This is also a continuation of a migrant story, which we’ve seen in Australian cinema and TV quite a bit, with Liebe’s history and Hamish’s history as well. That’s all about new beginnings. What do you bring to the idea of new beginnings and new starts? What have you taken away from this film as a new beginning for you?

When I read the script, it was a script that I really just wanted to pour myself into, because if you’re attracted to a character, and you want to play a character, you naturally go, ‘yes, give me this’. But through doing it, just watching everyone’s dedication, but especially Sasha’s dedication to the script, and this filmmaking process, I realised that a lot of the times we sort of wait for something to happen, we’re waiting for that thing to happen, that’ll hopefully launch us into this other place that we thought we were supposed to be in. We’re waiting for that chance to come along.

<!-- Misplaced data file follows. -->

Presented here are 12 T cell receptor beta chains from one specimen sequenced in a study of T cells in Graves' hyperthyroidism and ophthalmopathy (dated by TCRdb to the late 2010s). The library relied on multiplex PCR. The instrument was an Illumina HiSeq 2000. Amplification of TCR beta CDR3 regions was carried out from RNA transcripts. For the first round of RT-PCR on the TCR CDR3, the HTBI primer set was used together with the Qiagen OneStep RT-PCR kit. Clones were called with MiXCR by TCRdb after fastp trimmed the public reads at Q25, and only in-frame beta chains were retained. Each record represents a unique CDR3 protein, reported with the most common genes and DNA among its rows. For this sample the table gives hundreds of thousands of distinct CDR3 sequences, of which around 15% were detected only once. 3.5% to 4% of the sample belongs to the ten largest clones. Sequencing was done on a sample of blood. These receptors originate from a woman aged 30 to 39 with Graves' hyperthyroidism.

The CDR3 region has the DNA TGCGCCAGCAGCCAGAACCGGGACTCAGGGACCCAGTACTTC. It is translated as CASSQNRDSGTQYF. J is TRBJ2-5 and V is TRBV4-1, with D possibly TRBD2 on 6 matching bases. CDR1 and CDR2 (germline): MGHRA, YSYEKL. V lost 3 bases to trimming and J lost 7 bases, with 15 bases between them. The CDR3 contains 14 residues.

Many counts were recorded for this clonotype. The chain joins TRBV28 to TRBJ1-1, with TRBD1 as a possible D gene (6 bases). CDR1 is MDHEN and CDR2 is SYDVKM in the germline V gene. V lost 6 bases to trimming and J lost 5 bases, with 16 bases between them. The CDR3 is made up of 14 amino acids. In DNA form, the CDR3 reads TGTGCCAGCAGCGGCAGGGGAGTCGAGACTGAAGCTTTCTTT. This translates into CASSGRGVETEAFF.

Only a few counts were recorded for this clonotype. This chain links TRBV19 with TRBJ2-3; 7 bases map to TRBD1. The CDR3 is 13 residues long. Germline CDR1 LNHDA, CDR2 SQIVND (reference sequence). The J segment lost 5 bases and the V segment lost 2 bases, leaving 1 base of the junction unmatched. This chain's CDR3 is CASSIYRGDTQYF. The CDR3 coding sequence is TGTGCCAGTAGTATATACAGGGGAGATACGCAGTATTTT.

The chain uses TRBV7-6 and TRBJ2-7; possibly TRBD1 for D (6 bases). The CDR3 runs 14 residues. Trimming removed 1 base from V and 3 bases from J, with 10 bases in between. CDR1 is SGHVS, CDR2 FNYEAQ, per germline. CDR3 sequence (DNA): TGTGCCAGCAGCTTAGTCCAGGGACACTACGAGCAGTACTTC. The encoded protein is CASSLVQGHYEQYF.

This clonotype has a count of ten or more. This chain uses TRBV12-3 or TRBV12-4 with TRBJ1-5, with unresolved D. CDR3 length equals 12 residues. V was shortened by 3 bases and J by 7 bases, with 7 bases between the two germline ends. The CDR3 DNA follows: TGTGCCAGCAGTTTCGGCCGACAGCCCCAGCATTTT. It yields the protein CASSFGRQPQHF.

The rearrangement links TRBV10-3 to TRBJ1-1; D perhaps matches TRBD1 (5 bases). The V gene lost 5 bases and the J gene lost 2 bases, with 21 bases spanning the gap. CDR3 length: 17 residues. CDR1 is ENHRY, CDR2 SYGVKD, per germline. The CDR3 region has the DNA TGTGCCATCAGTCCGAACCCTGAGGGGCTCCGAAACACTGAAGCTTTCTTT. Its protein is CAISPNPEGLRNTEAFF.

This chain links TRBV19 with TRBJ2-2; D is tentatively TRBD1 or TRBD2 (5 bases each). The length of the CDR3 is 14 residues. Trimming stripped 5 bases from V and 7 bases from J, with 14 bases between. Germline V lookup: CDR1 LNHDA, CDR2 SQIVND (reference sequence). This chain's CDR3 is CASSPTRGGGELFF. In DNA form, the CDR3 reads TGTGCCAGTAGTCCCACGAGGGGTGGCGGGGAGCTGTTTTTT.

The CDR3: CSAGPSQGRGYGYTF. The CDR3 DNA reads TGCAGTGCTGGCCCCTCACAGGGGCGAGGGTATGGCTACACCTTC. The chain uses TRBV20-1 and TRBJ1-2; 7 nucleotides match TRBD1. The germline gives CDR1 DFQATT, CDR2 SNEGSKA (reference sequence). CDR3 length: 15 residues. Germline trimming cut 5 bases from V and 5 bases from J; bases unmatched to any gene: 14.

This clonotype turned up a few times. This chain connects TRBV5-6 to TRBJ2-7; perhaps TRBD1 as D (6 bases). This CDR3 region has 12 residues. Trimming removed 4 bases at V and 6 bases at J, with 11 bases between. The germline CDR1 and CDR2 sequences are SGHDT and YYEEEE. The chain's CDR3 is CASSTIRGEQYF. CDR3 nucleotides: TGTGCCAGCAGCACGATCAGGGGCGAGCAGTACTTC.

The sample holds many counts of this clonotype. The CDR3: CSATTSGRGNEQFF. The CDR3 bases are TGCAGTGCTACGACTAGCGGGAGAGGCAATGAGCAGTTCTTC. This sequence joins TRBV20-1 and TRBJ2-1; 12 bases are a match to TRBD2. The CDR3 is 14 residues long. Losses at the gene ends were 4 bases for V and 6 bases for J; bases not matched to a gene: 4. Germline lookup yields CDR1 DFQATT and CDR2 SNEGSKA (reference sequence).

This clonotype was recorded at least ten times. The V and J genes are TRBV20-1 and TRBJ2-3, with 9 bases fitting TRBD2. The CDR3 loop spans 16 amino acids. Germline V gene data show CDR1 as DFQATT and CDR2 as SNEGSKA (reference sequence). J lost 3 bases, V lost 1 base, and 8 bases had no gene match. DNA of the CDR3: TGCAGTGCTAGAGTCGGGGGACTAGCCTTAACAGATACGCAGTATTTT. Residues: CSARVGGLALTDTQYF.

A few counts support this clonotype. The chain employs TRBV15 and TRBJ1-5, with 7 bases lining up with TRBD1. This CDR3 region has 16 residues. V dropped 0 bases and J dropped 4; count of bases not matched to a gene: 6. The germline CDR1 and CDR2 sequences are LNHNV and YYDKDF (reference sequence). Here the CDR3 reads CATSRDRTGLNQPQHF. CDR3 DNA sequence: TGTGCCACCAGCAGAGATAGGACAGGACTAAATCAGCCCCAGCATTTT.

But in doing something like this, it’s already happening. That new lease on life, or that second chance is already happened happening in the act of doing something, you don’t have to wait for it. And so for me, while I was doing this, I didn’t really realise that I was actually doing something quite profound. But now I’m watching it back, and I was given a chance to do so that was actually quite profound and amazing. And I didn’t realise that at the time.

I think that’s it’s that second chances aren’t some big door opening that you walk through, they happen while you’re doing something and you sometimes you don’t realise it until you look back at it.

When did you have that realisation? Was it watching the finished film?